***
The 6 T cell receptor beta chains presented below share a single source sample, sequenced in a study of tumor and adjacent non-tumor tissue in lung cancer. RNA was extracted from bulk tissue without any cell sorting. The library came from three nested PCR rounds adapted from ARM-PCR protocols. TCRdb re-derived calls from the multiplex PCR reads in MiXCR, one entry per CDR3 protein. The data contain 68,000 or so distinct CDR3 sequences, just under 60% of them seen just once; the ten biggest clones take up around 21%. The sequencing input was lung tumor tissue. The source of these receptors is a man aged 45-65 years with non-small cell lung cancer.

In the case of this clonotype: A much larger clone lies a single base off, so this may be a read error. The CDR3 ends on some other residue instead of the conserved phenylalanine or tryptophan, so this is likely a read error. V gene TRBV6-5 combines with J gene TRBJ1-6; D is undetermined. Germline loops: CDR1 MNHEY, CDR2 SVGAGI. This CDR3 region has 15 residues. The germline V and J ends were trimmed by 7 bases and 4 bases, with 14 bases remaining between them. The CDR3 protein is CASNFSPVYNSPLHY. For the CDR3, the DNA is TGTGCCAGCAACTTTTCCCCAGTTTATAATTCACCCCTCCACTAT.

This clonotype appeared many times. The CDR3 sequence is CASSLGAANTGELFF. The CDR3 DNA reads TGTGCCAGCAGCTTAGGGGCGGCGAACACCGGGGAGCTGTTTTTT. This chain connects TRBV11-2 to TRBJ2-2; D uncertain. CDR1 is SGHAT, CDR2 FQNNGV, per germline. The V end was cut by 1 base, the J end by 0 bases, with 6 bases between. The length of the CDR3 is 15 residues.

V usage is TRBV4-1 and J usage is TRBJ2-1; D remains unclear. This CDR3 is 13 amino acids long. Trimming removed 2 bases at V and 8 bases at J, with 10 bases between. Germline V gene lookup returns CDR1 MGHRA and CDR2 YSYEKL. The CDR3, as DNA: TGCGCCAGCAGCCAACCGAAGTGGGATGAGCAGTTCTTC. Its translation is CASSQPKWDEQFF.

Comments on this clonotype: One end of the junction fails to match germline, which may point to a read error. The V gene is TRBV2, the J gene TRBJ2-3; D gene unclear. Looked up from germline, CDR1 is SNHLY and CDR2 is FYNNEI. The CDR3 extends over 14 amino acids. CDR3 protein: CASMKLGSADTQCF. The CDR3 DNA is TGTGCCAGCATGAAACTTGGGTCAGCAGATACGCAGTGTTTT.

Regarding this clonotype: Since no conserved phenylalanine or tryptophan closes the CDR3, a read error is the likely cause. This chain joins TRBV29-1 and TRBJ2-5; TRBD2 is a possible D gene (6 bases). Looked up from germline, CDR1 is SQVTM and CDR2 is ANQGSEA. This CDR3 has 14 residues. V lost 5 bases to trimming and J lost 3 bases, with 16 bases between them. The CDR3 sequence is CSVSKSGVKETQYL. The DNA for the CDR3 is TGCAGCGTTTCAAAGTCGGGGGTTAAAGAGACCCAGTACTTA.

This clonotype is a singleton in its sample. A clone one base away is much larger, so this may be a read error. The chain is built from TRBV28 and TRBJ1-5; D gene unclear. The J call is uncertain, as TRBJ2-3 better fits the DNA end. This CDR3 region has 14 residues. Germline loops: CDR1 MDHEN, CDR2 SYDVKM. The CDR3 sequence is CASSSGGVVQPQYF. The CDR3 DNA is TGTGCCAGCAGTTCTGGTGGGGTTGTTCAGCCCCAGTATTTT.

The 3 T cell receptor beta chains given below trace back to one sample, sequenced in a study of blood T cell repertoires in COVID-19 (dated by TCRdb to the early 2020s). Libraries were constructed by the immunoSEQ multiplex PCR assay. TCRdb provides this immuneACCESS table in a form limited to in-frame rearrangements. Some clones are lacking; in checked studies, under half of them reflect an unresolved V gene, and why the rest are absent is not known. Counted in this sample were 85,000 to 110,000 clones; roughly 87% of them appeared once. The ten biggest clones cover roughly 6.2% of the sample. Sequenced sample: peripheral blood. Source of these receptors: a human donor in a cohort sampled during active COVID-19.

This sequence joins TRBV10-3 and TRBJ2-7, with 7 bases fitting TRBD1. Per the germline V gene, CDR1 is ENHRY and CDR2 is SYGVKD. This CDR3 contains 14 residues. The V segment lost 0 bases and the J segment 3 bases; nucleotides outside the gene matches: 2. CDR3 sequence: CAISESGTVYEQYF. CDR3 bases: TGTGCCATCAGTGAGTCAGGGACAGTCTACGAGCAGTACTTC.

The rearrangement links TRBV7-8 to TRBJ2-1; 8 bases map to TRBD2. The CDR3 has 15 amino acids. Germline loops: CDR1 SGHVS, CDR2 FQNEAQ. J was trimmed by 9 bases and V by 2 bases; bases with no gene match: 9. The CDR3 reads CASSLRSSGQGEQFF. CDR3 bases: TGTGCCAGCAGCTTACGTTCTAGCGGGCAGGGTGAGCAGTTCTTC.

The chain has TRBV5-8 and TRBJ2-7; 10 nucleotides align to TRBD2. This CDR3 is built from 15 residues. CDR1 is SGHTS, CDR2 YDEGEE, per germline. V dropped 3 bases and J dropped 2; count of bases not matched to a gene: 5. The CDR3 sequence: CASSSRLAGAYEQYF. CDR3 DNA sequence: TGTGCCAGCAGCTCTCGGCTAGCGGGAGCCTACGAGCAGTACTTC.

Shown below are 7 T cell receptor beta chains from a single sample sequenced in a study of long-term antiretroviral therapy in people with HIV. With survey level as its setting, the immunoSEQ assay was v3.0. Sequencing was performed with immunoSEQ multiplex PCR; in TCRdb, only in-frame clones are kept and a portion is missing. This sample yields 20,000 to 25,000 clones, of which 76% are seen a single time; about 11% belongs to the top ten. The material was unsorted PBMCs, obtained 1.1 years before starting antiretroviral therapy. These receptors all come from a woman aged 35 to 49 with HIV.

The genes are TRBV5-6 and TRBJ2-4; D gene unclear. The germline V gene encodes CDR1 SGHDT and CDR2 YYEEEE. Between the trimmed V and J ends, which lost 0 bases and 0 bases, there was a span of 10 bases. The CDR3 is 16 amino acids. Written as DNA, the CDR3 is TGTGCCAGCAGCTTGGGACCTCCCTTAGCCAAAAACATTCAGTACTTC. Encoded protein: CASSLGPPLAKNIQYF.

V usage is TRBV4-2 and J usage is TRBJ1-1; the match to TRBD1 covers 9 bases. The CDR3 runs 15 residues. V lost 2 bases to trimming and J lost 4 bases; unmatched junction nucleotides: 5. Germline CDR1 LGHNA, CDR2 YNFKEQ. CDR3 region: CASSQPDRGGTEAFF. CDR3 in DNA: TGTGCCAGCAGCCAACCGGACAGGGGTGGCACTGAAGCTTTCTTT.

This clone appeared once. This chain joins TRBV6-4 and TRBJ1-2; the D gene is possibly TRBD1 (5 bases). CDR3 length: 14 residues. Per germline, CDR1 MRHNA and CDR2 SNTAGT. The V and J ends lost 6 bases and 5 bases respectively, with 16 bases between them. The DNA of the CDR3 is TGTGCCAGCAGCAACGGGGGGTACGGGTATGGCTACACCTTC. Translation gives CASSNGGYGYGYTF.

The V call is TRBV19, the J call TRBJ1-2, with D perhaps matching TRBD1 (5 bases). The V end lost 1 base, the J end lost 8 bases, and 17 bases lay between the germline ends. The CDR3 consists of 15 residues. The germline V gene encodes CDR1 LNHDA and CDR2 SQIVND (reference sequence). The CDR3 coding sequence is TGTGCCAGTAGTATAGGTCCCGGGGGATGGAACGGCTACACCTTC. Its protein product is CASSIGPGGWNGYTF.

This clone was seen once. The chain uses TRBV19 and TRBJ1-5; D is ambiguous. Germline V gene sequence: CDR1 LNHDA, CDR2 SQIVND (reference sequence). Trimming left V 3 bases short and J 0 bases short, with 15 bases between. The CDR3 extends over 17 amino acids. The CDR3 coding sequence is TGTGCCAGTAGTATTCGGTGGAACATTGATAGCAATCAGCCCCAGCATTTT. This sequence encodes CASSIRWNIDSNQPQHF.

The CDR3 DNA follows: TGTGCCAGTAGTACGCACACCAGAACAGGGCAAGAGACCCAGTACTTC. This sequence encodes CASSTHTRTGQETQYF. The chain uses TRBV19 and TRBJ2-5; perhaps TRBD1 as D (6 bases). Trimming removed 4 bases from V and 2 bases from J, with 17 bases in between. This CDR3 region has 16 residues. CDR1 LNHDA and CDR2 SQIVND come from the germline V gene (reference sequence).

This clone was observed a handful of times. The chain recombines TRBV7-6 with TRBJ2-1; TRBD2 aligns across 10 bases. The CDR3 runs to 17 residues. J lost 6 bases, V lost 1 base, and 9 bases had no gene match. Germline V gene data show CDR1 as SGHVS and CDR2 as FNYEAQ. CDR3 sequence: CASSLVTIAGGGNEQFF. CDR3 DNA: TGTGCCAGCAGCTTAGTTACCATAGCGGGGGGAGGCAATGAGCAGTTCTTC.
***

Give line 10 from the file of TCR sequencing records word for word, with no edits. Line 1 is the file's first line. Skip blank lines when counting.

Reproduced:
The rearrangement links TRBV7-8 to TRBJ2-1; 8 bases map to TRBD2. The CDR3 has 15 amino acids. Germline loops: CDR1 SGHVS, CDR2 FQNEAQ. J was trimmed by 9 bases and V by 2 bases; bases with no gene match: 9. The CDR3 reads CASSLRSSGQGEQFF. CDR3 bases: TGTGCCAGCAGCTTACGTTCTAGCGGGCAGGGTGAGCAGTTCTTC.